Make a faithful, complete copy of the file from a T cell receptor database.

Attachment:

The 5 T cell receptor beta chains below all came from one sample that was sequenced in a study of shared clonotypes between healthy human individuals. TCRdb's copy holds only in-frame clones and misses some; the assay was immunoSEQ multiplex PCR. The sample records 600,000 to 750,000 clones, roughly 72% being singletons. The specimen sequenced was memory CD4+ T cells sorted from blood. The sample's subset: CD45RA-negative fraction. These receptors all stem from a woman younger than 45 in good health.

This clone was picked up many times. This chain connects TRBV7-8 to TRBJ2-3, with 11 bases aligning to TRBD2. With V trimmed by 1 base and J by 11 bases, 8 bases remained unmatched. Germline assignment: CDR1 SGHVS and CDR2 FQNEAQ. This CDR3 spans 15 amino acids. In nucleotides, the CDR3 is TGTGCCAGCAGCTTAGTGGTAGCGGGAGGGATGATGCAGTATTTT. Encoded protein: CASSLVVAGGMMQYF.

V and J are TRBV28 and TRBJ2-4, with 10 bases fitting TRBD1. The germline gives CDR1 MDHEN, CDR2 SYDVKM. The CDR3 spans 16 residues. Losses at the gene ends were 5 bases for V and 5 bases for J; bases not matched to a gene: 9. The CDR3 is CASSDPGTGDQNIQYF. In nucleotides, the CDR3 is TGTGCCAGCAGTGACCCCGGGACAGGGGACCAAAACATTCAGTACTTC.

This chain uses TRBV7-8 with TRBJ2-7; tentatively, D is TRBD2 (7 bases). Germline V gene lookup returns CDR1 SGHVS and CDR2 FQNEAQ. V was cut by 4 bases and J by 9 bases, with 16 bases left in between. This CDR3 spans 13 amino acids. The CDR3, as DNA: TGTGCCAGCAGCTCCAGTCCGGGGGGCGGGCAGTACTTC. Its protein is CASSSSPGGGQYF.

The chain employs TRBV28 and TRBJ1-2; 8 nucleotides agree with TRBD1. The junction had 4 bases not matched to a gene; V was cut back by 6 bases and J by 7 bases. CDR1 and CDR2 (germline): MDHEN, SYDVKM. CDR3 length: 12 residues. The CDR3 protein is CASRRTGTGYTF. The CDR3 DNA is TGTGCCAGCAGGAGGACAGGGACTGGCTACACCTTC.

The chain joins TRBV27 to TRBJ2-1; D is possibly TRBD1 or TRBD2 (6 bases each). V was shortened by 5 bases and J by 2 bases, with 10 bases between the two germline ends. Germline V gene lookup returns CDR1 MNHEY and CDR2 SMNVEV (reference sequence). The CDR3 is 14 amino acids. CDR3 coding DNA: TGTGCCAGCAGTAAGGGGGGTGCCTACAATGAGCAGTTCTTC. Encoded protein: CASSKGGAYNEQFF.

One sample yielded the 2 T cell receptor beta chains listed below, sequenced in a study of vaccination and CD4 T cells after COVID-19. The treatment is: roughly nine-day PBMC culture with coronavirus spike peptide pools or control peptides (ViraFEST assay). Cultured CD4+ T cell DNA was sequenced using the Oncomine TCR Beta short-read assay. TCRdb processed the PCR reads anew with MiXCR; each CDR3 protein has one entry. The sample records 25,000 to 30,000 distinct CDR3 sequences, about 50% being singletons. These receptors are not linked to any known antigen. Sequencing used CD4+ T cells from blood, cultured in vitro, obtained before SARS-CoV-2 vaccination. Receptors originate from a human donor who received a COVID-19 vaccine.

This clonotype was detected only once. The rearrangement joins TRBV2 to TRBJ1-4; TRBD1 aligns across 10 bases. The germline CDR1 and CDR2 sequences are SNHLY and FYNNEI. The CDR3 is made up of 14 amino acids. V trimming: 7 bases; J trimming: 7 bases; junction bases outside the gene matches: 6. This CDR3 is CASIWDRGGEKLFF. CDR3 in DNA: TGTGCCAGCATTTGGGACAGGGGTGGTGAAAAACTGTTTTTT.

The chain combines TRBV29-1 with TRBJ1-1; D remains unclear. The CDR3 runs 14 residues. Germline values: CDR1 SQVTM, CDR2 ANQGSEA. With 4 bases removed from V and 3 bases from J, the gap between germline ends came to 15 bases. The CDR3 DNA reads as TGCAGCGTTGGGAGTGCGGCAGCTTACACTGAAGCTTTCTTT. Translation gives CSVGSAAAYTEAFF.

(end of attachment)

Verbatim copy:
The 5 T cell receptor beta chains below all came from one sample that was sequenced in a study of shared clonotypes between healthy human individuals. TCRdb's copy holds only in-frame clones and misses some; the assay was immunoSEQ multiplex PCR. The sample records 600,000 to 750,000 clones, roughly 72% being singletons. The specimen sequenced was memory CD4+ T cells sorted from blood. The sample's subset: CD45RA-negative fraction. These receptors all stem from a woman younger than 45 in good health.

This clone was picked up many times. This chain connects TRBV7-8 to TRBJ2-3, with 11 bases aligning to TRBD2. With V trimmed by 1 base and J by 11 bases, 8 bases remained unmatched. Germline assignment: CDR1 SGHVS and CDR2 FQNEAQ. This CDR3 spans 15 amino acids. In nucleotides, the CDR3 is TGTGCCAGCAGCTTAGTGGTAGCGGGAGGGATGATGCAGTATTTT. Encoded protein: CASSLVVAGGMMQYF.

V and J are TRBV28 and TRBJ2-4, with 10 bases fitting TRBD1. The germline gives CDR1 MDHEN, CDR2 SYDVKM. The CDR3 spans 16 residues. Losses at the gene ends were 5 bases for V and 5 bases for J; bases not matched to a gene: 9. The CDR3 is CASSDPGTGDQNIQYF. In nucleotides, the CDR3 is TGTGCCAGCAGTGACCCCGGGACAGGGGACCAAAACATTCAGTACTTC.

This chain uses TRBV7-8 with TRBJ2-7; tentatively, D is TRBD2 (7 bases). Germline V gene lookup returns CDR1 SGHVS and CDR2 FQNEAQ. V was cut by 4 bases and J by 9 bases, with 16 bases left in between. This CDR3 spans 13 amino acids. The CDR3, as DNA: TGTGCCAGCAGCTCCAGTCCGGGGGGCGGGCAGTACTTC. Its protein is CASSSSPGGGQYF.

The chain employs TRBV28 and TRBJ1-2; 8 nucleotides agree with TRBD1. The junction had 4 bases not matched to a gene; V was cut back by 6 bases and J by 7 bases. CDR1 and CDR2 (germline): MDHEN, SYDVKM. CDR3 length: 12 residues. The CDR3 protein is CASRRTGTGYTF. The CDR3 DNA is TGTGCCAGCAGGAGGACAGGGACTGGCTACACCTTC.

The chain joins TRBV27 to TRBJ2-1; D is possibly TRBD1 or TRBD2 (6 bases each). V was shortened by 5 bases and J by 2 bases, with 10 bases between the two germline ends. Germline V gene lookup returns CDR1 MNHEY and CDR2 SMNVEV (reference sequence). The CDR3 is 14 amino acids. CDR3 coding DNA: TGTGCCAGCAGTAAGGGGGGTGCCTACAATGAGCAGTTCTTC. Encoded protein: CASSKGGAYNEQFF.

One sample yielded the 2 T cell receptor beta chains listed below, sequenced in a study of vaccination and CD4 T cells after COVID-19. The treatment is: roughly nine-day PBMC culture with coronavirus spike peptide pools or control peptides (ViraFEST assay). Cultured CD4+ T cell DNA was sequenced using the Oncomine TCR Beta short-read assay. TCRdb processed the PCR reads anew with MiXCR; each CDR3 protein has one entry. The sample records 25,000 to 30,000 distinct CDR3 sequences, about 50% being singletons. These receptors are not linked to any known antigen. Sequencing used CD4+ T cells from blood, cultured in vitro, obtained before SARS-CoV-2 vaccination. Receptors originate from a human donor who received a COVID-19 vaccine.

This clonotype was detected only once. The rearrangement joins TRBV2 to TRBJ1-4; TRBD1 aligns across 10 bases. The germline CDR1 and CDR2 sequences are SNHLY and FYNNEI. The CDR3 is made up of 14 amino acids. V trimming: 7 bases; J trimming: 7 bases; junction bases outside the gene matches: 6. This CDR3 is CASIWDRGGEKLFF. CDR3 in DNA: TGTGCCAGCATTTGGGACAGGGGTGGTGAAAAACTGTTTTTT.

The chain combines TRBV29-1 with TRBJ1-1; D remains unclear. The CDR3 runs 14 residues. Germline values: CDR1 SQVTM, CDR2 ANQGSEA. With 4 bases removed from V and 3 bases from J, the gap between germline ends came to 15 bases. The CDR3 DNA reads as TGCAGCGTTGGGAGTGCGGCAGCTTACACTGAAGCTTTCTTT. Translation gives CSVGSAAAYTEAFF.